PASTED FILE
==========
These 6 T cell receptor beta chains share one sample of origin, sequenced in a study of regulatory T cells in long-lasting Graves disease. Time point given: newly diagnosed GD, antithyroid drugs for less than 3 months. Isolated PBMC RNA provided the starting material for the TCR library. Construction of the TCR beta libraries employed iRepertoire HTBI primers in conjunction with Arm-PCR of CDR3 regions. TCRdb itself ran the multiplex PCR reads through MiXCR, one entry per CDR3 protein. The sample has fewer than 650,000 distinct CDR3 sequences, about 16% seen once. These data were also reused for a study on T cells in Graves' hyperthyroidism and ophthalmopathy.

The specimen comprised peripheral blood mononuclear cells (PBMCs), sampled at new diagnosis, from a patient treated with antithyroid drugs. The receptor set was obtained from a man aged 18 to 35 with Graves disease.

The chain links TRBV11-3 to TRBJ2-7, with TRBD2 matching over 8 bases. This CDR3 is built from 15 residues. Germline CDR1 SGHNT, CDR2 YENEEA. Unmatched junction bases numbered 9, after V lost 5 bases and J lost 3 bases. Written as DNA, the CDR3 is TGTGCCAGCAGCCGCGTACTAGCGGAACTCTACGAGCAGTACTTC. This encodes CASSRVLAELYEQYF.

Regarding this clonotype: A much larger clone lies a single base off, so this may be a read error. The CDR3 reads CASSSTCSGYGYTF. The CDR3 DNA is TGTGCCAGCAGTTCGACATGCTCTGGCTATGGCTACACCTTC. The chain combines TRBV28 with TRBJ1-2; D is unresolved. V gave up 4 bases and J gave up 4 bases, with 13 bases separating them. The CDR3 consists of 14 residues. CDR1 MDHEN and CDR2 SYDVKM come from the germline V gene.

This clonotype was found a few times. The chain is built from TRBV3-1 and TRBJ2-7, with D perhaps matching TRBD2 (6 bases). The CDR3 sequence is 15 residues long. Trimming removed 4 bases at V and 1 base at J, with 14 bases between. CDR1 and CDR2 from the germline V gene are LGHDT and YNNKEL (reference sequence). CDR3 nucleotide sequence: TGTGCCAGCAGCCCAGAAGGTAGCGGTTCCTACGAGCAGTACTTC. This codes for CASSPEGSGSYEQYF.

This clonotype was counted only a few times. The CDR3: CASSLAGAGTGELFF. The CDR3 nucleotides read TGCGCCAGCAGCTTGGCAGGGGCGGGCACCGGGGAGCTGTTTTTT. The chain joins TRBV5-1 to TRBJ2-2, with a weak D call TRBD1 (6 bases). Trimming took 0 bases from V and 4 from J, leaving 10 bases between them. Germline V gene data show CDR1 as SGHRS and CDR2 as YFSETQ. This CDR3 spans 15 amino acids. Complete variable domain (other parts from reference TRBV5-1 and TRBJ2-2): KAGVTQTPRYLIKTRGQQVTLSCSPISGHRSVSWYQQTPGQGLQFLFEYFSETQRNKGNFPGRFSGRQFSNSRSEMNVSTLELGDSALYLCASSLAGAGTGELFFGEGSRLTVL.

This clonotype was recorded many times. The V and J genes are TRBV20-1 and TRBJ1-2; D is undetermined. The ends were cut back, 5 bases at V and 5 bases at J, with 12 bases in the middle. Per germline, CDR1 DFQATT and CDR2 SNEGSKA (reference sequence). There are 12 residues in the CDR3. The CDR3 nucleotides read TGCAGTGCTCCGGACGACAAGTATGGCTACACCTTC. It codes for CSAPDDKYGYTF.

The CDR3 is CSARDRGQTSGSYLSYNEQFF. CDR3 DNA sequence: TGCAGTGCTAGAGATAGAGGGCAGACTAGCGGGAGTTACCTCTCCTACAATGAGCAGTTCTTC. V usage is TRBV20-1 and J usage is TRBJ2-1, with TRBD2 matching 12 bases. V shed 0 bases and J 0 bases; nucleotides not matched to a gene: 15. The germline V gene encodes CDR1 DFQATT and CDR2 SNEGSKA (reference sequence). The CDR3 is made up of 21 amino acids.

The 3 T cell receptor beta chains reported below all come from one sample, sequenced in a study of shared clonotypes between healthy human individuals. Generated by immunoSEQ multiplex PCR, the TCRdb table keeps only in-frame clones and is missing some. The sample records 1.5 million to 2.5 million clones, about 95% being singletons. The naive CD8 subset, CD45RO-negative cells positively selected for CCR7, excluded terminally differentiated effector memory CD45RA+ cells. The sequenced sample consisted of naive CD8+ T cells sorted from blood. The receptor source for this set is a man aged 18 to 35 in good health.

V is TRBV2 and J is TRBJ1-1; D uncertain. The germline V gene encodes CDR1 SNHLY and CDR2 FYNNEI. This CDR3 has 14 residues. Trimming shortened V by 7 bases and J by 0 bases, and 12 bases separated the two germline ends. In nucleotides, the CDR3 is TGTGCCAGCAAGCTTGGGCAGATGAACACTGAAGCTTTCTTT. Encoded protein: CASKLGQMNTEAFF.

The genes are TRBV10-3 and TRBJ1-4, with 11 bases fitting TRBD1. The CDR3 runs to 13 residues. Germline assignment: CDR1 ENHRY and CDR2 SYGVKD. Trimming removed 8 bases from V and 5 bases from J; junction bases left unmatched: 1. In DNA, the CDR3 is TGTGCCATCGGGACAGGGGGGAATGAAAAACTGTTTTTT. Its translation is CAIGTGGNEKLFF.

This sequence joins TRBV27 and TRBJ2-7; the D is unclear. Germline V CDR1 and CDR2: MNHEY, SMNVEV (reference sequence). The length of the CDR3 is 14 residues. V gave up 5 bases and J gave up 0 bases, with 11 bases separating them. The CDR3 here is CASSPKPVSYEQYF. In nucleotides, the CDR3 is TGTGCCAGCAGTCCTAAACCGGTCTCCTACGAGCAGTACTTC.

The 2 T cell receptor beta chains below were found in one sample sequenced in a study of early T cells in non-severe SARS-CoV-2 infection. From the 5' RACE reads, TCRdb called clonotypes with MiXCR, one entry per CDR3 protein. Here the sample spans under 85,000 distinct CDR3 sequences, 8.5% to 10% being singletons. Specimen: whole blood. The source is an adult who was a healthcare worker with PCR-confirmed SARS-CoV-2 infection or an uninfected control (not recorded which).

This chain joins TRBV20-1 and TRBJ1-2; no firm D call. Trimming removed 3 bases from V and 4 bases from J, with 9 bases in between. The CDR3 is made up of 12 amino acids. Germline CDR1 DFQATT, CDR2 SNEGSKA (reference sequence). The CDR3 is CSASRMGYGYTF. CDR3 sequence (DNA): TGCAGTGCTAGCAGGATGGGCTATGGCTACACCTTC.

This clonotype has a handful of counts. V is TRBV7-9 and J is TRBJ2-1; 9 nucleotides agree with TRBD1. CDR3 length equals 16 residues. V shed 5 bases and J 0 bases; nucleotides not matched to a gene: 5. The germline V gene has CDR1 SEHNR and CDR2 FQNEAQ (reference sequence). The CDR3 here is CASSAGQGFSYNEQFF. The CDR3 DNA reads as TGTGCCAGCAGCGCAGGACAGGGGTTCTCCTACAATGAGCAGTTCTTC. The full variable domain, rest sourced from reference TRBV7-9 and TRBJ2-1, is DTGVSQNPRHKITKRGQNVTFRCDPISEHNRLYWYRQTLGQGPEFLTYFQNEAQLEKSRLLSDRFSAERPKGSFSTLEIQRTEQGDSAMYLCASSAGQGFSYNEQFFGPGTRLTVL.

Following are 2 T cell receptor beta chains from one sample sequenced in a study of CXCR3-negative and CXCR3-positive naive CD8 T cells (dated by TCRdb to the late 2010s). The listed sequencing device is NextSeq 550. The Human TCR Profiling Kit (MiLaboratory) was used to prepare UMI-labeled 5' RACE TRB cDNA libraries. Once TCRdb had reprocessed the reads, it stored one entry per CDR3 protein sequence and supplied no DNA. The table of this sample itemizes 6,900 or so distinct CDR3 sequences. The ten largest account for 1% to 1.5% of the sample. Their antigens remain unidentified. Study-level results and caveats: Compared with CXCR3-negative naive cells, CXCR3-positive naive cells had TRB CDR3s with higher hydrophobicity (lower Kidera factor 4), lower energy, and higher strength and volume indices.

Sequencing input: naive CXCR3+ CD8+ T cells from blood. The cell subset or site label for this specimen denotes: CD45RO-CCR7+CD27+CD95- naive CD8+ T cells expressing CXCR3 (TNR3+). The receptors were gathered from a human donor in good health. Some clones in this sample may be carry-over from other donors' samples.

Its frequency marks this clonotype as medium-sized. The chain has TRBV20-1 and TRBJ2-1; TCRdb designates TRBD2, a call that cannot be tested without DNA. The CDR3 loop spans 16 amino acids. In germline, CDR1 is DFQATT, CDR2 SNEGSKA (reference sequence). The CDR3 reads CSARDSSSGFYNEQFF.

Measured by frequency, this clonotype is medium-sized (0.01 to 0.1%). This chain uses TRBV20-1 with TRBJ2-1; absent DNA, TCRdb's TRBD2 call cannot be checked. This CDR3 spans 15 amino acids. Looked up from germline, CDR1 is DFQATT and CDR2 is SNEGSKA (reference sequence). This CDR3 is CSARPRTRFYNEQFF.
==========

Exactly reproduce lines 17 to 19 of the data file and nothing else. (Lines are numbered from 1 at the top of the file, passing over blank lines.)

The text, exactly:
Sequencing input: naive CXCR3+ CD8+ T cells from blood. The cell subset or site label for this specimen denotes: CD45RO-CCR7+CD27+CD95- naive CD8+ T cells expressing CXCR3 (TNR3+). The receptors were gathered from a human donor in good health. Some clones in this sample may be carry-over from other donors' samples.

Its frequency marks this clonotype as medium-sized. The chain has TRBV20-1 and TRBJ2-1; TCRdb designates TRBD2, a call that cannot be tested without DNA. The CDR3 loop spans 16 amino acids. In germline, CDR1 is DFQATT, CDR2 SNEGSKA (reference sequence). The CDR3 reads CSARDSSSGFYNEQFF.

Measured by frequency, this clonotype is medium-sized (0.01 to 0.1%). This chain uses TRBV20-1 with TRBJ2-1; absent DNA, TCRdb's TRBD2 call cannot be checked. This CDR3 spans 15 amino acids. Looked up from germline, CDR1 is DFQATT and CDR2 is SNEGSKA (reference sequence). This CDR3 is CSARPRTRFYNEQFF.